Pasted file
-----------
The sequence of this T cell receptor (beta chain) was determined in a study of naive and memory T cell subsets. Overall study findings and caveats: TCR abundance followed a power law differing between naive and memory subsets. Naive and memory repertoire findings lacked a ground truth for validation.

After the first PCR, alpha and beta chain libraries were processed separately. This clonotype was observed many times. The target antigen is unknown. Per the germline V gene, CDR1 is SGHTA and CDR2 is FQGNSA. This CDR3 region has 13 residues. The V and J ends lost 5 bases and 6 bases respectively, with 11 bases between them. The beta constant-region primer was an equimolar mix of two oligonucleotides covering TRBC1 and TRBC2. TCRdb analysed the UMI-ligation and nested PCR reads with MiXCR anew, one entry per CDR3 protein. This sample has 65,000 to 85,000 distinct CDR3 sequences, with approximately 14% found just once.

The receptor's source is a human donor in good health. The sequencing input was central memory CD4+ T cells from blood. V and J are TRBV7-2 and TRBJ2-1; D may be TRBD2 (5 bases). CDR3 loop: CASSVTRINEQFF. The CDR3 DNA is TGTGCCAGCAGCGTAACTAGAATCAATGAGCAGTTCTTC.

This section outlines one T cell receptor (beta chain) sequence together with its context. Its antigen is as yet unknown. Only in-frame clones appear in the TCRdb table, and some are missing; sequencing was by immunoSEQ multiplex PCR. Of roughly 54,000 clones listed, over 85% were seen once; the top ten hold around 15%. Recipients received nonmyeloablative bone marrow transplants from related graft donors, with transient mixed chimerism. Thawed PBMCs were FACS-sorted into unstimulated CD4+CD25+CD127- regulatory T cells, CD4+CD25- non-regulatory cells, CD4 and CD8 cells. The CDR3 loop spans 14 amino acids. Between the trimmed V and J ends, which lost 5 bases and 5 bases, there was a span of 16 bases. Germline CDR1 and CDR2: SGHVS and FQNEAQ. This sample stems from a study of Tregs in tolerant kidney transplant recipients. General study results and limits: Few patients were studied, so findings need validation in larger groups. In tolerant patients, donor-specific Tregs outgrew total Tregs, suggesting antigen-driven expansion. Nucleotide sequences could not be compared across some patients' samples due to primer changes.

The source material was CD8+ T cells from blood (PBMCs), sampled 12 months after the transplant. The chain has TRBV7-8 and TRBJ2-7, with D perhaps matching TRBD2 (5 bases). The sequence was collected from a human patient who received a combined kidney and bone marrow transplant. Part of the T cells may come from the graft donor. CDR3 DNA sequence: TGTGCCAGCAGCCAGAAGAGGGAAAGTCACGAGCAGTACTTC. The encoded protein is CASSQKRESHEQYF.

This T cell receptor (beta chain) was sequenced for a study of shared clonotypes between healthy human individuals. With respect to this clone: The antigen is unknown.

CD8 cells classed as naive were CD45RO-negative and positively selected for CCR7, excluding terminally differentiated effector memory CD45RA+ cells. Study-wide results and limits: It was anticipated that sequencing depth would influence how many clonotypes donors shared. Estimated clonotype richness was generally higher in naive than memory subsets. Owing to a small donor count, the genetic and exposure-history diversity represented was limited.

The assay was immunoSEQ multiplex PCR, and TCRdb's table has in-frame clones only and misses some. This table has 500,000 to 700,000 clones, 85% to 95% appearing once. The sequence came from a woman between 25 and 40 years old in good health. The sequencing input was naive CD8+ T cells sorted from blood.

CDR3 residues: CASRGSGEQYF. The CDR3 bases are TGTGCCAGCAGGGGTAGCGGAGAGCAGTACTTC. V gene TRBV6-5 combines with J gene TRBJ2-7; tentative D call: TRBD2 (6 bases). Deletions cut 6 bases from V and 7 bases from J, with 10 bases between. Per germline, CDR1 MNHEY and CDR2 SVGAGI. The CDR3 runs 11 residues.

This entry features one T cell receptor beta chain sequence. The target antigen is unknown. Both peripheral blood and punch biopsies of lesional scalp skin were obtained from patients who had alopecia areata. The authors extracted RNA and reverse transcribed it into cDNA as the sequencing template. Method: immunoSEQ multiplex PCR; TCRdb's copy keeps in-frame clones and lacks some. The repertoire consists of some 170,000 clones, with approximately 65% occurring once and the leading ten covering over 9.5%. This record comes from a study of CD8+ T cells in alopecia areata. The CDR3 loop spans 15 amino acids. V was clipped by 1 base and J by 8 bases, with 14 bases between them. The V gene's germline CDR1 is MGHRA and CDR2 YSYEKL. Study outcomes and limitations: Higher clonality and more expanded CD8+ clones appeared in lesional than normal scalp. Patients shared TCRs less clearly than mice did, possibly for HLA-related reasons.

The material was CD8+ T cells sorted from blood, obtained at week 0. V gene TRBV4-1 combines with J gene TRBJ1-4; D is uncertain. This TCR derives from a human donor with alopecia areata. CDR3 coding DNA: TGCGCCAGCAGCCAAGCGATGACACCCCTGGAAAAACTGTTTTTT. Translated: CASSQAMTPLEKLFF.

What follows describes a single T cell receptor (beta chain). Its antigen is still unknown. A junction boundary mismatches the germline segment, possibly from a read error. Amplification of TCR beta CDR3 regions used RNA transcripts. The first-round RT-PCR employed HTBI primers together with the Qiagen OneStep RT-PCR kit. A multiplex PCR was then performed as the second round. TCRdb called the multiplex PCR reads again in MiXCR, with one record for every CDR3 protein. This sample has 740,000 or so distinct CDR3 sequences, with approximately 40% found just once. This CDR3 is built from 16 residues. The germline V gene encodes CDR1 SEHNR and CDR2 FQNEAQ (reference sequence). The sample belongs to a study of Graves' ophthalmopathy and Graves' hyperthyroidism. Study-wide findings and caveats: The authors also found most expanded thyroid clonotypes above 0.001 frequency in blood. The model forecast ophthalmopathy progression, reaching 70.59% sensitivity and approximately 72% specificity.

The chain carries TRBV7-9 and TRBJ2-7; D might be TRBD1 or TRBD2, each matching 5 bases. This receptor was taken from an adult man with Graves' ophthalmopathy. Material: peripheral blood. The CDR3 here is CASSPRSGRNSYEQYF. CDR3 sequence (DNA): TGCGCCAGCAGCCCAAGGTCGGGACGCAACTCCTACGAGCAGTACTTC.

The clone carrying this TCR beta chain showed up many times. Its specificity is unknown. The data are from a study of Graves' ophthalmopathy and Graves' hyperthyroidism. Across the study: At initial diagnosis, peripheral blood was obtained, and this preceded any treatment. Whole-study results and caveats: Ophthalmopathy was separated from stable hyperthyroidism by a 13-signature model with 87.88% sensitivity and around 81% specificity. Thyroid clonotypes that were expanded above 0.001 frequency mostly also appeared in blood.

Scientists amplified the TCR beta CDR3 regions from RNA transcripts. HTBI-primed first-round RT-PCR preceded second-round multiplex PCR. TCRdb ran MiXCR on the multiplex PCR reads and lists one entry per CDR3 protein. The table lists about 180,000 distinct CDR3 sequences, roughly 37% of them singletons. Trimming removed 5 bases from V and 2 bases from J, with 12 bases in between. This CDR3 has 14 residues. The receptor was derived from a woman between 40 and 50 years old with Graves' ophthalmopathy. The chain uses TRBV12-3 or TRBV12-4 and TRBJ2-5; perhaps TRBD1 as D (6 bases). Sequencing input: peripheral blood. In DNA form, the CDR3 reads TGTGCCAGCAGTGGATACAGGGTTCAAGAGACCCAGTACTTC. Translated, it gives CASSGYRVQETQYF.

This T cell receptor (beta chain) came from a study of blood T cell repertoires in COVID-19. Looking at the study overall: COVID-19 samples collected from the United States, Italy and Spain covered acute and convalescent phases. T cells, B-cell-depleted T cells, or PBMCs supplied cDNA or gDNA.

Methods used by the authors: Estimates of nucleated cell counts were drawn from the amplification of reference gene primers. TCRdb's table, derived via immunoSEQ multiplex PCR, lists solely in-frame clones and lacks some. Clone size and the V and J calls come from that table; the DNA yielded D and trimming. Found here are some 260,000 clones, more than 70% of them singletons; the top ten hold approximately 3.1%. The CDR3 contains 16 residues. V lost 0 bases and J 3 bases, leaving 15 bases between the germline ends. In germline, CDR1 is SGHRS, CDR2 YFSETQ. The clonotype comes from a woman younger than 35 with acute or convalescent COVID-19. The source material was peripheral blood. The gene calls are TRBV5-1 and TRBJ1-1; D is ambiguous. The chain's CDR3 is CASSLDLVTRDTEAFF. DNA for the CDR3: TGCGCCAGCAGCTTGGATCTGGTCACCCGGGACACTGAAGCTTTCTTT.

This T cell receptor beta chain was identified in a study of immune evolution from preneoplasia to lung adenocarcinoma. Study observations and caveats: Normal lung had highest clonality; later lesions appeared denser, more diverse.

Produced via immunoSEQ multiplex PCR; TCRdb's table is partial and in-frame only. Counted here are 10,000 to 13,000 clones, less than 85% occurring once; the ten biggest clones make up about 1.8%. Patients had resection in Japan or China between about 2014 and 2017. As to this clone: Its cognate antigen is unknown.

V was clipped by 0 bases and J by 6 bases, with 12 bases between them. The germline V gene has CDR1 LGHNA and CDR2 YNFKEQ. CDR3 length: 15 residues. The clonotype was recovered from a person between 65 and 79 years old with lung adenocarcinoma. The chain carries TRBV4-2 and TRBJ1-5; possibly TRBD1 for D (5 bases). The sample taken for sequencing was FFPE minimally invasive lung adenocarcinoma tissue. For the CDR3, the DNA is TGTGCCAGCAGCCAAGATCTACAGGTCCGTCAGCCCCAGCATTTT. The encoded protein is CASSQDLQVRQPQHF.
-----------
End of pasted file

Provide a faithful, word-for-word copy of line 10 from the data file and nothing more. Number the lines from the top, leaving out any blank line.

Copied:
This entry features one T cell receptor beta chain sequence. The target antigen is unknown. Both peripheral blood and punch biopsies of lesional scalp skin were obtained from patients who had alopecia areata. The authors extracted RNA and reverse transcribed it into cDNA as the sequencing template. Method: immunoSEQ multiplex PCR; TCRdb's copy keeps in-frame clones and lacks some. The repertoire consists of some 170,000 clones, with approximately 65% occurring once and the leading ten covering over 9.5%. This record comes from a study of CD8+ T cells in alopecia areata. The CDR3 loop spans 15 amino acids. V was clipped by 1 base and J by 8 bases, with 14 bases between them. The V gene's germline CDR1 is MGHRA and CDR2 YSYEKL. Study outcomes and limitations: Higher clonality and more expanded CD8+ clones appeared in lesional than normal scalp. Patients shared TCRs less clearly than mice did, possibly for HLA-related reasons.